i spent my first 4 years in a beer joint in downtown
Kansas City on the edge of hillbilly and honky tonk —

my aunt lola sitting on my father’s knee — my mother
                                      from off the top of the juke box:

And then there’s the outside, as in “nativity/early spring in 3 colors”:
hectare — punchdrunk
— i’m stunned in nascent
ground greening in-sync
— ur-pleasures
dark — replete.

me rinsed/
tricked out/clean —

Gooseberry Blond
dyed Snow Pink.
Beasley-Baker is also a visual artist and once did graduate work in myth and folklore. Reading her book is like swirling around in colorful, mythic landscapes. http://www.cbeasley-baker.com

Sarah Stern mixes erotica and family in But Today is Different (Wipf and Stock Publishers, 2014; http://sarahstern.me). She writes about her mother in “After the Stroke”:

I bring her memoirs to read.
She likes them.
She tells me I lost my ass.
I reach back
and there it is

smaller, true, but still there.
I love my ass and tits.
Always have—thighs another matter,
now that I’m older
I’m liking them.

They’ve been there for me.
I feel her slipping away….

And then there’s the wild love of — maybe everything — in this part of “Tongue/Fire/Eclipse/Groove”:
I knew then at 3 a.m.
Out on the terrace 23 degrees
I shouted it at the moon
An iota of nothingness in my winter coat
And my son’s basketball sneakers,
I looked up, the stars shining
With a light that pierced/changed me
My voice echoed over the park and Henry Hudson
I was standing in the night air
Shouting for all time
I love you to no one—to you.

George Held writes about the seasons in Culling (Poets Wear Prada, 2014), but with the sadness of extinction and climate change hanging over. In “Natural Quiet” he writes about the loss of silence:

I’ve known natural quiet only once, In the core of the Swedish forest, where Lost alongside a lake one moonless night, Too rapt for fright, I heard cicadas chirr, Hooves thump, mink drink, fish splash, although the roar Of blood deafened me, and dark sealed my sight.

Molly Bashaw is a poet and musician who grew up on small family farms. The Whole Field Still Moving Inside It (The Word Works, 2014) is a mythical version of her childhood. Here is the ending of “There Were No Mirrors in That Farmhouse”:

                                 It must have been
because we had been separating stones
from pebbles from stones so deeply gone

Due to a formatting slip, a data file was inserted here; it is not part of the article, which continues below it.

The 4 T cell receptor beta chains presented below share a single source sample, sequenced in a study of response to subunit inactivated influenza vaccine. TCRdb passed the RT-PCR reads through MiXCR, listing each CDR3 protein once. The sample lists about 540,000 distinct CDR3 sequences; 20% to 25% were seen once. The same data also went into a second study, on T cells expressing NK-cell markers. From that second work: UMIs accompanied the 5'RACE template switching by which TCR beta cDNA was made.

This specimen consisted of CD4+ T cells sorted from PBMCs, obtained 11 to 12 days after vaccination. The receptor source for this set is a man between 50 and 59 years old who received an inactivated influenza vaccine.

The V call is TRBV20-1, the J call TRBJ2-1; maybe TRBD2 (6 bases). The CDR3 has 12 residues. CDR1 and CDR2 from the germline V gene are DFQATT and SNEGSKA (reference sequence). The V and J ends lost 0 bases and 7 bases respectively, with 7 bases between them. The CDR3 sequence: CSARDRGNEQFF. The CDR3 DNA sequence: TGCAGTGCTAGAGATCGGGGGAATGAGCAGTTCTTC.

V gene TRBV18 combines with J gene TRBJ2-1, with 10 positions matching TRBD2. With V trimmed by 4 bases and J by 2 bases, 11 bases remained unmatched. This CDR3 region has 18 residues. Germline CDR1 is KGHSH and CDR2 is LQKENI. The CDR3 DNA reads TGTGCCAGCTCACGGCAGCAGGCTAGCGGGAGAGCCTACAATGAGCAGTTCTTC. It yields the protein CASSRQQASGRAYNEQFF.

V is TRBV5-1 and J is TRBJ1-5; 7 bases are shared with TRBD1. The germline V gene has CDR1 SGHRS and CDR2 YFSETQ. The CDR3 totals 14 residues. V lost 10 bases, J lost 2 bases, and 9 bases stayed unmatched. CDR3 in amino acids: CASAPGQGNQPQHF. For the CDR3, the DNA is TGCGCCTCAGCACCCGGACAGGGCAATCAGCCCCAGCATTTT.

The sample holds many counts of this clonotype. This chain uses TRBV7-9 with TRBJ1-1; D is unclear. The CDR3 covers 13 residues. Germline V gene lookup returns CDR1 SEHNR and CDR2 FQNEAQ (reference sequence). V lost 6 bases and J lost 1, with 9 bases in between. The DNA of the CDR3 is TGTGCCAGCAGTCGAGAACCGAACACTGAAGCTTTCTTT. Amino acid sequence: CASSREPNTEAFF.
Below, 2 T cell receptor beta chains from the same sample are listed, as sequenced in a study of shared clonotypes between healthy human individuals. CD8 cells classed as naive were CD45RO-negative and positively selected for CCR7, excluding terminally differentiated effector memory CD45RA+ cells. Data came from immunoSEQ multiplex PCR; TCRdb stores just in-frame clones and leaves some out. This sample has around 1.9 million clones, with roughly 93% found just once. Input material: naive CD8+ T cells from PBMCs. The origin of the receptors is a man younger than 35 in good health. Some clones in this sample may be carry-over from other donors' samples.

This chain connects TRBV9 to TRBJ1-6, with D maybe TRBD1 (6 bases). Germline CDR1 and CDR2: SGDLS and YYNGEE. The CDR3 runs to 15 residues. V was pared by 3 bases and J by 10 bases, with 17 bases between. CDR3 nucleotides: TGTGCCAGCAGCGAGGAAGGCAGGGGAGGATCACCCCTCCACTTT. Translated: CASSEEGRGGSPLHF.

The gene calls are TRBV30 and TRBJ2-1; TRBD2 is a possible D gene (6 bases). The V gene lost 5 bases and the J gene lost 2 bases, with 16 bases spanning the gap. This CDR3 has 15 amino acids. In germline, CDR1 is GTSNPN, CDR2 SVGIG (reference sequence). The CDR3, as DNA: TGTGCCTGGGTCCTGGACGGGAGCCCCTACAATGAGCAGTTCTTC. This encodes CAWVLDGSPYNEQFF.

they could not touch the plow, stones
from boulders for our wall, that the hay bale
we threw down from the loft, held together
by two short pieces of twine,
seemed weightless and full of light.
The whole field still moving inside it.

I also read and viewed lots of wild poetry and art online. Here are a couple of pieces from MungBeing, a journal that has everything — art, music, all kinds of writing.

Elizabeth Poreba begins with an epigraph by Thomas Berry in “The Invention of Photosynthesis”:
“…when living forms had consumed the conditions of their own survival…photosynthesis was invented…” --Thomas Berry. The Dream of the Earth
You’d think we’d have taken the hint to fade
back to cosmic dust, but we were still cells,
single, not sensitive to rebuff. The oxygen was gone,
but we still had hydrogen and sun,
so someone, some optimist, some
entrepreneur of air, got an idea,
and made sugar out of carbon. The invention
caught on, and we’ve made a fortune.

A classic tale: When handed a lemon...
don’t crave Coke. Work with what you’ve got.

And Holly Anderson’s mixed media “Botanical (Spring Collage)” is worth a closer look online: http://www.mungbeing.com/issue_55.html?page=25#4093.

~ ~ ~ In the summer my husband and I went to the Grey Fox Bluegrass Festival in Oak Hill, New York, a days-long event with a wide range of musicians rooted in Americana but taking their own ways — Carolina Chocolate Drops, Elephant Revival, Barleys Jacks, The Steel Wheels, Gangstagrass (yes, bluegrass hip-hop). What a scene — families living in tents and trailers for the duration, everyone bringing chairs to set up on the lawn. Then there’s the Dance Tent, a stage and a wooden floor for the audience, fairly close quarters — nothing like listening to Rhiannon Giddens & company while dancing with friendly people of all ages, kids and dogs running around.